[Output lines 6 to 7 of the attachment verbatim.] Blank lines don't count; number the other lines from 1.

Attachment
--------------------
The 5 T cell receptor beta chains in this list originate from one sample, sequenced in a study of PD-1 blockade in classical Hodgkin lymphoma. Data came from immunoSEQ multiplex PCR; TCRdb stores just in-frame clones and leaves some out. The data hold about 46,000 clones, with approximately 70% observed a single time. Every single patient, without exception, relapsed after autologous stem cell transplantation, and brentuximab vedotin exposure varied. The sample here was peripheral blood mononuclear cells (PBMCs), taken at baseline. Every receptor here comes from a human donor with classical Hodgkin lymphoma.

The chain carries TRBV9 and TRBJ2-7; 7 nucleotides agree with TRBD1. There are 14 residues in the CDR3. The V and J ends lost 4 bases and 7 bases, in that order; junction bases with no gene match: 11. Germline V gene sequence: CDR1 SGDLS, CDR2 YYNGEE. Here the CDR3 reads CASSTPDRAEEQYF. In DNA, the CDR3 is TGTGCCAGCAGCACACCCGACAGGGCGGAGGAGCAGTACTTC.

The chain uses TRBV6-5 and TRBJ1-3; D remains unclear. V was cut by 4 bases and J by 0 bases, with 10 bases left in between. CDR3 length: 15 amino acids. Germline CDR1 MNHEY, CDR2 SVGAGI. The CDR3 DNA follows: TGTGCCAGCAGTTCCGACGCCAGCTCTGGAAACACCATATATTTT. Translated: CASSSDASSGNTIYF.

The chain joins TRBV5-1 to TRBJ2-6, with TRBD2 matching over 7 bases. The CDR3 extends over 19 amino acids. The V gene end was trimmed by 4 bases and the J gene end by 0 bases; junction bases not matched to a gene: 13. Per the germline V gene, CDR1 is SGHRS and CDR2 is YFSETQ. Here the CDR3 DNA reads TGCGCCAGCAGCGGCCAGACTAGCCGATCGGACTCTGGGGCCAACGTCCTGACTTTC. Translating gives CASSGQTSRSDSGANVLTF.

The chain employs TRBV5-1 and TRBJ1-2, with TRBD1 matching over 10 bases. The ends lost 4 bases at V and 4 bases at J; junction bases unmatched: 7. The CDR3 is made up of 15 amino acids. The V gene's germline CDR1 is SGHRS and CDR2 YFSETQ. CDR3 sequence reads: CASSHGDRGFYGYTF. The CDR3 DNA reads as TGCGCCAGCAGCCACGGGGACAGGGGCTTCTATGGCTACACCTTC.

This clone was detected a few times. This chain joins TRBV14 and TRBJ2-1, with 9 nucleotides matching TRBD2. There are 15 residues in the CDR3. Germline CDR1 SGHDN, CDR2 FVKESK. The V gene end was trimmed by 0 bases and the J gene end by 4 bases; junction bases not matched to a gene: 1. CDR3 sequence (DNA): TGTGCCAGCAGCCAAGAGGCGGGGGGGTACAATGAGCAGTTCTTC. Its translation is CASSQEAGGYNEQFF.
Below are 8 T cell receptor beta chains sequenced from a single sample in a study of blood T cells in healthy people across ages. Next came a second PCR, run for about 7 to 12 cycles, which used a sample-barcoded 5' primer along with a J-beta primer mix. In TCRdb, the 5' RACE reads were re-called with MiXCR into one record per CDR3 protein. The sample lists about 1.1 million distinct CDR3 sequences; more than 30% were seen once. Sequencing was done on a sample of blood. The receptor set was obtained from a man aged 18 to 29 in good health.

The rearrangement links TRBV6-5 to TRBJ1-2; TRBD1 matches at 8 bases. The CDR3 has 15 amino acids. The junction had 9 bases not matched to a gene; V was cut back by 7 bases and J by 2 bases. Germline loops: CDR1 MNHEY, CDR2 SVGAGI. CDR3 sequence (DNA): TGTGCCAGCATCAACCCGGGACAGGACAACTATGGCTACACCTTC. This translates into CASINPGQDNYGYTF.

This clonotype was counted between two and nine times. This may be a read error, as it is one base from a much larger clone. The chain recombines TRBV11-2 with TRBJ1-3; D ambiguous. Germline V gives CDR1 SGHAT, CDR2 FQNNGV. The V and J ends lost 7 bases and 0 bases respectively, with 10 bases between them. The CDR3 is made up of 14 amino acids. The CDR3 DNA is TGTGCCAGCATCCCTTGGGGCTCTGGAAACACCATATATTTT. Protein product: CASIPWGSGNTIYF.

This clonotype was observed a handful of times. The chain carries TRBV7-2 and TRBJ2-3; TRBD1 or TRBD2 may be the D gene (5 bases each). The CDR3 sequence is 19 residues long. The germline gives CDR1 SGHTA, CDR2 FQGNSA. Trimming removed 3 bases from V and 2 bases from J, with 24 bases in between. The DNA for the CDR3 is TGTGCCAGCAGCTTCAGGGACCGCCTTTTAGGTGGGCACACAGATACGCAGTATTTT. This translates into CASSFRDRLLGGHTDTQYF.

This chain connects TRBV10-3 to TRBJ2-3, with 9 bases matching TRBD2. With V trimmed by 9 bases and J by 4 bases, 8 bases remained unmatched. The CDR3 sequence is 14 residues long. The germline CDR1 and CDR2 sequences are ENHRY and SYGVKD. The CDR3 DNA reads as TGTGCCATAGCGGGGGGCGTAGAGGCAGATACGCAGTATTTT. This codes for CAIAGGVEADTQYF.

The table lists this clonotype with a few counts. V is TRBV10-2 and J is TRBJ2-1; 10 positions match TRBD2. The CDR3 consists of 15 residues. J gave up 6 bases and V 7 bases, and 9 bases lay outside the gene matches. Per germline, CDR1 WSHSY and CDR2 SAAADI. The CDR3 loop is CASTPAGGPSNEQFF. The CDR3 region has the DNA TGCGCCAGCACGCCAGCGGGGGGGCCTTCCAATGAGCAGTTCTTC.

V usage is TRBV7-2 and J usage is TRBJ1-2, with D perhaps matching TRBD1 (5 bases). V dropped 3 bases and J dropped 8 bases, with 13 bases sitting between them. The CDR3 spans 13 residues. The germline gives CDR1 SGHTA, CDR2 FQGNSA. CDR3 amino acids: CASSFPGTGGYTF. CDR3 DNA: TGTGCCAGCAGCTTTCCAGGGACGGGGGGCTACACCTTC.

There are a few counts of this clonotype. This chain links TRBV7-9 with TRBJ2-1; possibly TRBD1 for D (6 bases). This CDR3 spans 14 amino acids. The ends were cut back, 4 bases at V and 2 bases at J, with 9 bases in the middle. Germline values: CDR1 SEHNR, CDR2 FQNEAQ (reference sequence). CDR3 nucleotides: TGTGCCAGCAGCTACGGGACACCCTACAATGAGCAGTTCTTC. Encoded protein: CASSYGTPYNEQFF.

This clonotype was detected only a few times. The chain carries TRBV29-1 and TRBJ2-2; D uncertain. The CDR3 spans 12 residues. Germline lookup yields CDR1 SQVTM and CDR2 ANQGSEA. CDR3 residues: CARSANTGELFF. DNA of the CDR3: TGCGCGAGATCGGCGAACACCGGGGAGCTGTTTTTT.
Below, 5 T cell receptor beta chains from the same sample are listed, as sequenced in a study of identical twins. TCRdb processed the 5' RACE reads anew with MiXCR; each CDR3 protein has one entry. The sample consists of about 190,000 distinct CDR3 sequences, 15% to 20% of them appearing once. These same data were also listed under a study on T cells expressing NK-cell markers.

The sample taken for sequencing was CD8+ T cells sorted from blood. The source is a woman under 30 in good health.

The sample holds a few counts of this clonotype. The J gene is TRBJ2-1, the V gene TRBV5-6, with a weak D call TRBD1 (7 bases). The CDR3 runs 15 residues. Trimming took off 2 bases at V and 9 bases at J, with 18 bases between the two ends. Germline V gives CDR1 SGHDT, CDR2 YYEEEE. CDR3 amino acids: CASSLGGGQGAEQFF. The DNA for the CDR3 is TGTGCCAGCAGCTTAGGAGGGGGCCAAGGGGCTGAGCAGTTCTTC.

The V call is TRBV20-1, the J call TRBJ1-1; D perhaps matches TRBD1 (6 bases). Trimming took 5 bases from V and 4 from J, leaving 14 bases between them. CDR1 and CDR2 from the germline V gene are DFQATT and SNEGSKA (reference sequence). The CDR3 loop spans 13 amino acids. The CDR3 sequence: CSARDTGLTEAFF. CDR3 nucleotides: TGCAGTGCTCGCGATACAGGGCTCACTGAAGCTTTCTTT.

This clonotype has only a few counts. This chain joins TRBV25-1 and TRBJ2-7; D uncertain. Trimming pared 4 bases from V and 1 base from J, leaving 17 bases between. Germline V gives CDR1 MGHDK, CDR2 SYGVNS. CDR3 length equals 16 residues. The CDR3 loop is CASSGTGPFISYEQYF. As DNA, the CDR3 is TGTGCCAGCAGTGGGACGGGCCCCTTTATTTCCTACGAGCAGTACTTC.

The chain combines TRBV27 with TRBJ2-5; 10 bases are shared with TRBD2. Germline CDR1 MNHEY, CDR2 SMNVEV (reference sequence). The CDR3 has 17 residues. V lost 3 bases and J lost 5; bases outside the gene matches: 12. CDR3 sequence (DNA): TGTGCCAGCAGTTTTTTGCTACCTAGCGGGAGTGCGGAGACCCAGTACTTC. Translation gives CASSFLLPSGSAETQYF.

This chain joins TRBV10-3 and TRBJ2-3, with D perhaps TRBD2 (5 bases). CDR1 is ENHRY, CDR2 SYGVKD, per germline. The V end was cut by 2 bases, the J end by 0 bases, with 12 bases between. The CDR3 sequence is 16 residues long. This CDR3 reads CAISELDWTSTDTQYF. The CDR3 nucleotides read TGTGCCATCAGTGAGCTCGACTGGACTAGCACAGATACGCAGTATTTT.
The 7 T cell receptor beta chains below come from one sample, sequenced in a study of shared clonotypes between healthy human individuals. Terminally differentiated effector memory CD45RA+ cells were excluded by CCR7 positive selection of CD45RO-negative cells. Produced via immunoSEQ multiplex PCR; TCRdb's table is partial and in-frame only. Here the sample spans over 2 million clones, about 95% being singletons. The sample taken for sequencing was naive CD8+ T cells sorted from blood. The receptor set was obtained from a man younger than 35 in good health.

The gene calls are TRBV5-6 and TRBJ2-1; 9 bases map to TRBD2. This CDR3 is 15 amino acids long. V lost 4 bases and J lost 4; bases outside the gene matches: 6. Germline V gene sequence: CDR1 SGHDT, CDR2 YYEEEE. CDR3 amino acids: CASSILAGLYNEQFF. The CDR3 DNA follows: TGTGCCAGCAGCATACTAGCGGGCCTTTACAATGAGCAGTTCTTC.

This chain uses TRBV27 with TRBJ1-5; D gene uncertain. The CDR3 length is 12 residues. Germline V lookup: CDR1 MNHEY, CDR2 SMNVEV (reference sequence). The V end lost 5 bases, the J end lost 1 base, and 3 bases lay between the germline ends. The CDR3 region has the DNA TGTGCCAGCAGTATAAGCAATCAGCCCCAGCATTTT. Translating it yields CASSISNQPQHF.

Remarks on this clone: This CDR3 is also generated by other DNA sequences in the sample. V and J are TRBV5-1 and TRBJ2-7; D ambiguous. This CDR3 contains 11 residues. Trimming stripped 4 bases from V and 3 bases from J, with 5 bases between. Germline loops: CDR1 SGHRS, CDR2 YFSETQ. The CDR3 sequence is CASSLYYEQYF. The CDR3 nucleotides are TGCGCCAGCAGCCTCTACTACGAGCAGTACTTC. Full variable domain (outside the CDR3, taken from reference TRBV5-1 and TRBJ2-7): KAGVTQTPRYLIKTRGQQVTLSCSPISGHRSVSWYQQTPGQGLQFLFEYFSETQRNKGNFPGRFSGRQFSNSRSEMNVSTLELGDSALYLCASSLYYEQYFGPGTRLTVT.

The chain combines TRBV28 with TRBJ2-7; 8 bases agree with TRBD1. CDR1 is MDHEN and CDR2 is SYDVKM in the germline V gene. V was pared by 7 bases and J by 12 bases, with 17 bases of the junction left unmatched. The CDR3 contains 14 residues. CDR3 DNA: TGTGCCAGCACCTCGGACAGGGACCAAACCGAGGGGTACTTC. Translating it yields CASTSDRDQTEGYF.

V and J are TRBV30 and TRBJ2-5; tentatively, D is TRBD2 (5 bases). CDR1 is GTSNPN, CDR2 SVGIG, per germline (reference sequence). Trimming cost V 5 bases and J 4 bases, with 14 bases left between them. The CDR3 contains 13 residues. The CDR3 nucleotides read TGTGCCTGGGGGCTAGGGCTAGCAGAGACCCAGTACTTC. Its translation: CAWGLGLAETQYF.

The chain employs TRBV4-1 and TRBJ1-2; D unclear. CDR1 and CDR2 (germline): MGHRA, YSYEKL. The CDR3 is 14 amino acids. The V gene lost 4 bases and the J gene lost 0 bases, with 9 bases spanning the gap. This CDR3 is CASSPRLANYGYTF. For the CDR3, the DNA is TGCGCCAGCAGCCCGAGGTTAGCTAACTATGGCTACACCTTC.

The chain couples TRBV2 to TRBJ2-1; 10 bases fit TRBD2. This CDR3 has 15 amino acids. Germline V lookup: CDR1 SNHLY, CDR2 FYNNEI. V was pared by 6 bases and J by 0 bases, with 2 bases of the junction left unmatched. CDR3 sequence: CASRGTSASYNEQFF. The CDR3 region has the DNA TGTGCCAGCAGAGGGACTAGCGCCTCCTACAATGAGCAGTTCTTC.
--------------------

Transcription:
This clone was detected a few times. This chain joins TRBV14 and TRBJ2-1, with 9 nucleotides matching TRBD2. There are 15 residues in the CDR3. Germline CDR1 SGHDN, CDR2 FVKESK. The V gene end was trimmed by 0 bases and the J gene end by 4 bases; junction bases not matched to a gene: 1. CDR3 sequence (DNA): TGTGCCAGCAGCCAAGAGGCGGGGGGGTACAATGAGCAGTTCTTC. Its translation is CASSQEAGGYNEQFF.
Below are 8 T cell receptor beta chains sequenced from a single sample in a study of blood T cells in healthy people across ages. Next came a second PCR, run for about 7 to 12 cycles, which used a sample-barcoded 5' primer along with a J-beta primer mix. In TCRdb, the 5' RACE reads were re-called with MiXCR into one record per CDR3 protein. The sample lists about 1.1 million distinct CDR3 sequences; more than 30% were seen once. Sequencing was done on a sample of blood. The receptor set was obtained from a man aged 18 to 29 in good health.